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Modernizing the Columbia River Treaty—What’s to Come?

Modernizing the Columbia River Treaty—What’s to Come?
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By Jamie Morin & Alisa Royem

The Columbia River is the fourth-largest river in the U.S. by volume according to Wikipedia©. At 1,243 miles in length, the river and its tributaries touch seven states and one Canadian province. (As impressive as this is, it still comes in second to the Colorado River at 1,450 miles touching seven states and two Mexican states.) The Columbia River Treaty is an international agreement between the United States and Canada entered in 1961 with one-third of the water in the Columbia River coming from the Canadian headwaters. Designed for the joint development, regulation, and management of the Columbia River, to coordinate flood control and optimize hydroelectric energy production on both sides of the border, the Columbia River Treaty has profound effects on Columbia River flows. September 16th, 2024, marks the 60th Anniversary of the Columbia River Treaty (Treaty), and the beginning of what could be either the end of cooperation or an entirely new paradigm.

History of Negotiations

Coordination between the sovereigns began in 1944, when the Canadian and U.S. governments agreed to explore options for the joint development of dams in the Columbia River Basin. In 1948, a flood on the Columbia River caused extensive damage from Trail, British Columbia to Vanport, Oregon. Vanport, the second largest city in Oregon at the time, was completely destroyed and was not rebuilt after the devastation caused by the flood. This event galvanized the U.S. to offer incentives to ensure Canada would negotiate a treaty to mitigate the waters of the Columbia River in its upper reaches.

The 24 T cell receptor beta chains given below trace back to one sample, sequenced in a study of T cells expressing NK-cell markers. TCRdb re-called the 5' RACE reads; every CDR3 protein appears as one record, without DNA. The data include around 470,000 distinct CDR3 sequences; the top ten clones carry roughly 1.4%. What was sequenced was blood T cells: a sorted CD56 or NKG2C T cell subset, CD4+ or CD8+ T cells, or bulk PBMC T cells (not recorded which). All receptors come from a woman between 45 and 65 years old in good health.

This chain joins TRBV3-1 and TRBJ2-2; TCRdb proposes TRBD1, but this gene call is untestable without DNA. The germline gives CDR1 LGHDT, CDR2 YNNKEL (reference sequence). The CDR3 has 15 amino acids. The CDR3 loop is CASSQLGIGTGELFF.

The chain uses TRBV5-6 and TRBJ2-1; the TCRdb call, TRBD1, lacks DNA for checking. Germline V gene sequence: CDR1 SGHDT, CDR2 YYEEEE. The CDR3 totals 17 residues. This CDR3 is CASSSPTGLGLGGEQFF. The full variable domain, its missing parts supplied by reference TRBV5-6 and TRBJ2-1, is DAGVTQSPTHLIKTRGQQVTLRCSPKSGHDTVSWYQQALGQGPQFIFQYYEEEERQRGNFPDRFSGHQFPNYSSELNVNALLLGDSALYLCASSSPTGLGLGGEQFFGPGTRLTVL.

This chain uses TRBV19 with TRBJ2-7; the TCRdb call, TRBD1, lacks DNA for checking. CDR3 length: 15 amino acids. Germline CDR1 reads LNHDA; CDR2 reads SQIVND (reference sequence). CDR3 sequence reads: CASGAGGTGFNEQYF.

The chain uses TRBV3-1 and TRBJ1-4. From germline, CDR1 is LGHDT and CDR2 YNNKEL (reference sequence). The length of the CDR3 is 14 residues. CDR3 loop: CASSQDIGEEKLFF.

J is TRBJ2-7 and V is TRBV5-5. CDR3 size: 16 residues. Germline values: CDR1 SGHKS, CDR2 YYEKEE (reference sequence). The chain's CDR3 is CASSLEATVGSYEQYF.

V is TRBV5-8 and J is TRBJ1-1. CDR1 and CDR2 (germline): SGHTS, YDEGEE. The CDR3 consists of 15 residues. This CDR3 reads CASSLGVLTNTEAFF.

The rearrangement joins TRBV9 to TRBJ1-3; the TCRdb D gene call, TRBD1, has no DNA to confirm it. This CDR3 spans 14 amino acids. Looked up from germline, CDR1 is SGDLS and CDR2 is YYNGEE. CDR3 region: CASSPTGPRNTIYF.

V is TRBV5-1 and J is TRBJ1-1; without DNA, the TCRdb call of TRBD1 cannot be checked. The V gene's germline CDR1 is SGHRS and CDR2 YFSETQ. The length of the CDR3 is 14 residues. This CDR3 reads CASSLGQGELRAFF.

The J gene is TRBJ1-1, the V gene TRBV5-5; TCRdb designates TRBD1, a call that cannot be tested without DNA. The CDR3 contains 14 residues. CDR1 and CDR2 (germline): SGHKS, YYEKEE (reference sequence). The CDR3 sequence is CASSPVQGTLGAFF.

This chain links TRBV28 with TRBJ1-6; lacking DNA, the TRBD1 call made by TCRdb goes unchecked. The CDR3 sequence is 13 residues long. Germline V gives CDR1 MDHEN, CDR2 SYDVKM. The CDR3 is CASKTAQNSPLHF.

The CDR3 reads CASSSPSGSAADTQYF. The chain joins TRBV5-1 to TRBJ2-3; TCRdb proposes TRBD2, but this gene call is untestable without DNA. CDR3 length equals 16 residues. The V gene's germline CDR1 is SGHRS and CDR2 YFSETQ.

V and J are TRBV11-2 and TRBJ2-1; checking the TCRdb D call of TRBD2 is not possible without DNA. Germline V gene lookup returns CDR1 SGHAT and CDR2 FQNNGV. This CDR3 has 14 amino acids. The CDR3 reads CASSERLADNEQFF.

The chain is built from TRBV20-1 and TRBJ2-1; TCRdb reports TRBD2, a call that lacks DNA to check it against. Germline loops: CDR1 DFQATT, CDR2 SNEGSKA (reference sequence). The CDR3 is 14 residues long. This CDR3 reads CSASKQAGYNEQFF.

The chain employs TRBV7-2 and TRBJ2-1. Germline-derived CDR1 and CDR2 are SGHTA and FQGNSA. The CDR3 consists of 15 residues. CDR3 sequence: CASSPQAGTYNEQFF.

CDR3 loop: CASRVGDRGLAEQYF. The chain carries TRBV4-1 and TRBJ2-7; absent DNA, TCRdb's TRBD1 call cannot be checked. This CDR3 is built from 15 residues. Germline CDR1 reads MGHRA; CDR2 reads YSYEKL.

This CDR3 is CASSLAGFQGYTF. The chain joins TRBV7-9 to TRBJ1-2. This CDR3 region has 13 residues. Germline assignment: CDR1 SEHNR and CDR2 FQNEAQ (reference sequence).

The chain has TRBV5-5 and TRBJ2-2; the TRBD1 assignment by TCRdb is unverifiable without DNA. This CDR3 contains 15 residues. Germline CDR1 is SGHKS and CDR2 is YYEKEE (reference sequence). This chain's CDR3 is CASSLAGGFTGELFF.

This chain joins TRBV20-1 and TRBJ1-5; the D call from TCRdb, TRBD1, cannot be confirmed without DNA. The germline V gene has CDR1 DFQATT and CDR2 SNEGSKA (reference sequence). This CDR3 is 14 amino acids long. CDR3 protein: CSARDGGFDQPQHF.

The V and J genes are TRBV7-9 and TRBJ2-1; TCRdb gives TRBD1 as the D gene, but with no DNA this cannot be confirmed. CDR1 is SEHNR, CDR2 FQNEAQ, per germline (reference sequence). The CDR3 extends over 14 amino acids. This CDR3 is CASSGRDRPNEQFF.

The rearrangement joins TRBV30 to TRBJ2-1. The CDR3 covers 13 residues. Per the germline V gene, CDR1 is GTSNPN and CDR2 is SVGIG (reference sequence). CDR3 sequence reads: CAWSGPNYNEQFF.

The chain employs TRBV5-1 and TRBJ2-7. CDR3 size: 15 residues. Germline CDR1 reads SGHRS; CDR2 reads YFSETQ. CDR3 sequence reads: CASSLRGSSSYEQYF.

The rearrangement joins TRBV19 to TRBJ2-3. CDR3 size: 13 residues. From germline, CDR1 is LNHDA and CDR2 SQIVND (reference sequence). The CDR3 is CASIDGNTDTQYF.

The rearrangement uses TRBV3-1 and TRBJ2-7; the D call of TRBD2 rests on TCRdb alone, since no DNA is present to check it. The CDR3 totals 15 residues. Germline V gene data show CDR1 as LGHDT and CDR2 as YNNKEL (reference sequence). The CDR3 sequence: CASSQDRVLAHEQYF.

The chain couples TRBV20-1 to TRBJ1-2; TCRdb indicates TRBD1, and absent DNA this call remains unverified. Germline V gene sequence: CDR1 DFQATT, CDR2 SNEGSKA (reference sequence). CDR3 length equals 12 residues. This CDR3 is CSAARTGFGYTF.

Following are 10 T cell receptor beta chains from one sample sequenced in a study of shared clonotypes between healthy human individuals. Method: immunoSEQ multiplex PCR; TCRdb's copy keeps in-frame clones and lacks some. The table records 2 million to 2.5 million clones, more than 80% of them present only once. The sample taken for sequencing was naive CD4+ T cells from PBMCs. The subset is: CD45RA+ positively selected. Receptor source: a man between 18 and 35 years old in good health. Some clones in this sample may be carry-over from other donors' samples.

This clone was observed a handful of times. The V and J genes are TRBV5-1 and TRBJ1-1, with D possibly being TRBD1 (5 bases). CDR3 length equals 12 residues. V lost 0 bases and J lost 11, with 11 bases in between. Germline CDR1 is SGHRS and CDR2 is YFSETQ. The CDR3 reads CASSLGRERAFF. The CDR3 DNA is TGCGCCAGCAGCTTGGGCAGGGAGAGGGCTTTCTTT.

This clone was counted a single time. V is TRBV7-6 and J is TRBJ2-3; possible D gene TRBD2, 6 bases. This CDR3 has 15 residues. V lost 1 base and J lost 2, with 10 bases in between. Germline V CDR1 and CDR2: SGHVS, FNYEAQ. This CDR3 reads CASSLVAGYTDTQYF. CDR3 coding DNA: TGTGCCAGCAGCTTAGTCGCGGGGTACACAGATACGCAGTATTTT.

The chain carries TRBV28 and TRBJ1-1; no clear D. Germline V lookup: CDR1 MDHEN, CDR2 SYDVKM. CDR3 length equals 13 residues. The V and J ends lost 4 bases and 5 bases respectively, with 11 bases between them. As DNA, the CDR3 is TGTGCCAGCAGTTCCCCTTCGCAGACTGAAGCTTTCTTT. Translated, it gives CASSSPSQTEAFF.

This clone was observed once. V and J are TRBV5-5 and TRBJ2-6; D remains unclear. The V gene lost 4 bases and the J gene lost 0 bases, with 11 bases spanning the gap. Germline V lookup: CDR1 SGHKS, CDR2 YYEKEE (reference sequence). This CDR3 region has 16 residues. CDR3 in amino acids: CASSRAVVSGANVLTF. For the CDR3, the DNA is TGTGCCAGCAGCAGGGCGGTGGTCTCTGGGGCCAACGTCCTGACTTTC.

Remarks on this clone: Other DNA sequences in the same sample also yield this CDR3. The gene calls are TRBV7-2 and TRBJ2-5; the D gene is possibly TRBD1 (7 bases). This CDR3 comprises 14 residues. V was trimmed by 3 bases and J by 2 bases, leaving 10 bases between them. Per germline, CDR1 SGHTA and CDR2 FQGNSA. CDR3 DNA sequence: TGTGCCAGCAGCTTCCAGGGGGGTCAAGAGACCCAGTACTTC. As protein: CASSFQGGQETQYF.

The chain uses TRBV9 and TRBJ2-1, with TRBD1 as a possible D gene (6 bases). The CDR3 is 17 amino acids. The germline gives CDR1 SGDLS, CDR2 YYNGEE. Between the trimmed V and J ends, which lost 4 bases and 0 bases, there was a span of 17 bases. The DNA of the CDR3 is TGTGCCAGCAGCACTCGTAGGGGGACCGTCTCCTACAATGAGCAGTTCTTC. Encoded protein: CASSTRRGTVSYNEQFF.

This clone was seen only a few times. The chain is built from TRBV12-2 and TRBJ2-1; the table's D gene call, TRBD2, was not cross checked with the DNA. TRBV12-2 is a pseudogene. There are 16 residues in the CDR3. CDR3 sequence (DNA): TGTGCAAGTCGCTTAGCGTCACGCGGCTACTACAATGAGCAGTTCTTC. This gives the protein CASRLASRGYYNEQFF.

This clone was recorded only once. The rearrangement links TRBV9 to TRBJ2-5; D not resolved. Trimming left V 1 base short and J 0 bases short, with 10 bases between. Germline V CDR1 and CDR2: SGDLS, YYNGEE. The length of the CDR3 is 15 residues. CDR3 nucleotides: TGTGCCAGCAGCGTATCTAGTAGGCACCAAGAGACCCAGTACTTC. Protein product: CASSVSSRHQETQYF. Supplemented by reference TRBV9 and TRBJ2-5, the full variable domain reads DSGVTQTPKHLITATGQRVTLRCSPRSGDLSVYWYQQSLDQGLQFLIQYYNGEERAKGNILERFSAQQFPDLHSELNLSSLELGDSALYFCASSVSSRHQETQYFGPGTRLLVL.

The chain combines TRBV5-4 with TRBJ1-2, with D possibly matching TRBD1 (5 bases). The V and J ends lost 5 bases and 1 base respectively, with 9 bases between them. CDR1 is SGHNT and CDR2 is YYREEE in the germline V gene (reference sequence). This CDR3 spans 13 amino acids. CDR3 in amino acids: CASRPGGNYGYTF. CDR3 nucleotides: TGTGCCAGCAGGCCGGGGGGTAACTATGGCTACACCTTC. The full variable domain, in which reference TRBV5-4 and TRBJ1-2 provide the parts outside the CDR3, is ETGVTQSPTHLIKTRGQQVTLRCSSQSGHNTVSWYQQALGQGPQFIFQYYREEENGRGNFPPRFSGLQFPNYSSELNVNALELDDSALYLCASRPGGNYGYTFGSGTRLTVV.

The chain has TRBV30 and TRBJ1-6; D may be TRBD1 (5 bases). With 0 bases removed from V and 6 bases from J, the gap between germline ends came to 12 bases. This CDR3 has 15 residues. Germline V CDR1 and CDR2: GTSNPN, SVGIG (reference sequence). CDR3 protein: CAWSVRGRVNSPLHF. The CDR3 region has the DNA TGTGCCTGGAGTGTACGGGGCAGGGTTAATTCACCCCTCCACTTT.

After being signed in 1961, the Treaty was not implemented until 1964, due to the funding of the construction of the Canadian dams and the marketing of the electrical power owed to Canada, which was surplus to Canadian power demand at that time. A Treaty Protocol and a Canada-British Columbia agreement were signed in January 1964 that limited and clarified many treaty provisions, defined rights and obligations between the British Columbia and Canadian governments, and allowed for the sale of the Canadian Entitlement (CE) to downstream U.S. power authorities.

Under the Treaty, Canada built three storage dams: Hugh Keenleyside, Duncan and Mica; the U.S. built the Libby Dam in Montana, which created a reservoir that flooded back into Canada. Unless otherwise agreed, the three Canadian dams are required to operate for flood protection and increased power generation at-site and downstream in both Canada and the U.S., although the allocation of water storage operations among the three projects is at Canadian discretion.

Negotiations at the time of the ratification of the Treaty recognized that the factors influencing the agreement would change over time. The Treaty is a 60-year agreement with key flood control protection guaranteed through 2024, with modifications thereafter. Critically important to the Treaty were power provisions to share the downstream power benefits, with the U.S. set to return hydropower capacity and energy to Canada for 60 years, after which there would be an opportunity to rebalance based on value to each country of coordination operations. Committing to a decades-long economic Treaty brought benefits and risks to both parties.